May 29, 2019
To ensure that you continue to receive these e-mails, please add firstname.lastname@example.org
to your e-mail address book.
Body language is the means by which humans (and some other animals) convey information through conscious or subconscious body movements or facial expressions. This includes emotions, intentions and social hierarchy like submission and dominance.
Research suggests that assuming a "power pose" makes people feel more powerful and actually changes testosterone and cortisol levels in the body. Practicing "power poses" before an important meeting for 2-3 minutes will help you feel more powerful.
Email the Editor
P.S. Did you miss an issue? You can read every issue from the Gophercentral library of newsletters on our exhaustive archives page. Thousands of issues, all of your favorite publications in chronological order. You can read AND comment. Just click GopherArchives
Today's Random Fact:
Arms akimbo (a standing person whose extended arms are out in a V pattern with the hands placed on the hips, thumbs backward) is a powerful territorial display that is used to establish dominance or indicate that there are "issues." Women tend to use arms akimbo less often than men.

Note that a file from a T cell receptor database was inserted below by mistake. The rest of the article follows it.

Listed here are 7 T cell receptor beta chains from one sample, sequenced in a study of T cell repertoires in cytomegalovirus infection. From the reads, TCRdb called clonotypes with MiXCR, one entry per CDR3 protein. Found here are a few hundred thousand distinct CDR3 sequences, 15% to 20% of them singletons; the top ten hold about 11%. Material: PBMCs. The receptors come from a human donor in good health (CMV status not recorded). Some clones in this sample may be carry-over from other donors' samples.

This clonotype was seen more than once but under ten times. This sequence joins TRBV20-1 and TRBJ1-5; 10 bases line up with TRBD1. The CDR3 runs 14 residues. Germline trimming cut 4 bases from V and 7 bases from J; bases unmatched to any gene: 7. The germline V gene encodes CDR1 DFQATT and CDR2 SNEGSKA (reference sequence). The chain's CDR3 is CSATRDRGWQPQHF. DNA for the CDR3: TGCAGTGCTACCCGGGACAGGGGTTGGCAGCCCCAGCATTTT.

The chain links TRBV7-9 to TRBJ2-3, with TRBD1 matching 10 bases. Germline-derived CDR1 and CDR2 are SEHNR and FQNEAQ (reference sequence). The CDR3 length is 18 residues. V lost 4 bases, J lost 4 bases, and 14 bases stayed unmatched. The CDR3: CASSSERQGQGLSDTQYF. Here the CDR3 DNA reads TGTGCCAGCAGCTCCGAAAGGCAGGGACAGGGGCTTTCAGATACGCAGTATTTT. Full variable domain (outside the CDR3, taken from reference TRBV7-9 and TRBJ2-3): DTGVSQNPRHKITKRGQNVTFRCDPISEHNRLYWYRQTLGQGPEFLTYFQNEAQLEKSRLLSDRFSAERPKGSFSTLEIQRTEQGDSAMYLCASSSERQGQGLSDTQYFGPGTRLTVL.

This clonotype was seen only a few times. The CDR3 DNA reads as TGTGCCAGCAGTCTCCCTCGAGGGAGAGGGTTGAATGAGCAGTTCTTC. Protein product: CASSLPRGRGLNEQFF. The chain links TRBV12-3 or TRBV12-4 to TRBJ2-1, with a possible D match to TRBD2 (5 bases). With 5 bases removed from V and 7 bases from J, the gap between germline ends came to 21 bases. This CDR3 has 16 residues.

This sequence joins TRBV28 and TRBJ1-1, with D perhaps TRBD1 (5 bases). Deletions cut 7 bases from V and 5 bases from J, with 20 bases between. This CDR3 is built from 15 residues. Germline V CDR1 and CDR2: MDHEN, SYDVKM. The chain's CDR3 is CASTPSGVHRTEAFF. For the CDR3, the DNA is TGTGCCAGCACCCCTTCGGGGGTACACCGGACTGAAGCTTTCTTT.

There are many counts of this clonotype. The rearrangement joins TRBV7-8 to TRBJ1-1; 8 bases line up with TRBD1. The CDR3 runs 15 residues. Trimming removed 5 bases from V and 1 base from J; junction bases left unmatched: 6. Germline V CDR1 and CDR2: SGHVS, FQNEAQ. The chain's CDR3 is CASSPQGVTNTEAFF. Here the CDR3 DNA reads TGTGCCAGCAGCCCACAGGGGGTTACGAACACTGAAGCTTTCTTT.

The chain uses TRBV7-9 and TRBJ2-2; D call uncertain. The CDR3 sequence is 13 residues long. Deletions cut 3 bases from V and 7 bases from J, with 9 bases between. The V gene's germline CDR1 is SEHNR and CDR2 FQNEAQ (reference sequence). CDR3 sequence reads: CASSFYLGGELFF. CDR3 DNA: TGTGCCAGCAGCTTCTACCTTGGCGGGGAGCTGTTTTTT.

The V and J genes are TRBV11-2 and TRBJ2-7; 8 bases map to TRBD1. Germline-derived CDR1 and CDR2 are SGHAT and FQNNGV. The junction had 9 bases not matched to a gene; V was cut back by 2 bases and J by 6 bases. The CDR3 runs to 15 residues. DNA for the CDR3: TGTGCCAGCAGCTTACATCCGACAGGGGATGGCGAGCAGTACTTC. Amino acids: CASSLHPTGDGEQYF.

The "hooding affect" is a powerful territorial display among humans. Interlaced hands behind the head are indicative of comfort and dominance. Usually the senior person at a meeting will pose or "hood" this way.
Fingertips planted and spread apart on a surface are a significant territorial display of confidence and authority.
Hand-steepling may be the most powerful high-confidence hand gesture. It involves touching the spread fingertips of both hands in a gesture similar to praying hands, but the fingers are not interlocked and the palms may not be touching. In the U.S., women tend to steeple low (at the waist), while men tend to steeple at chest level.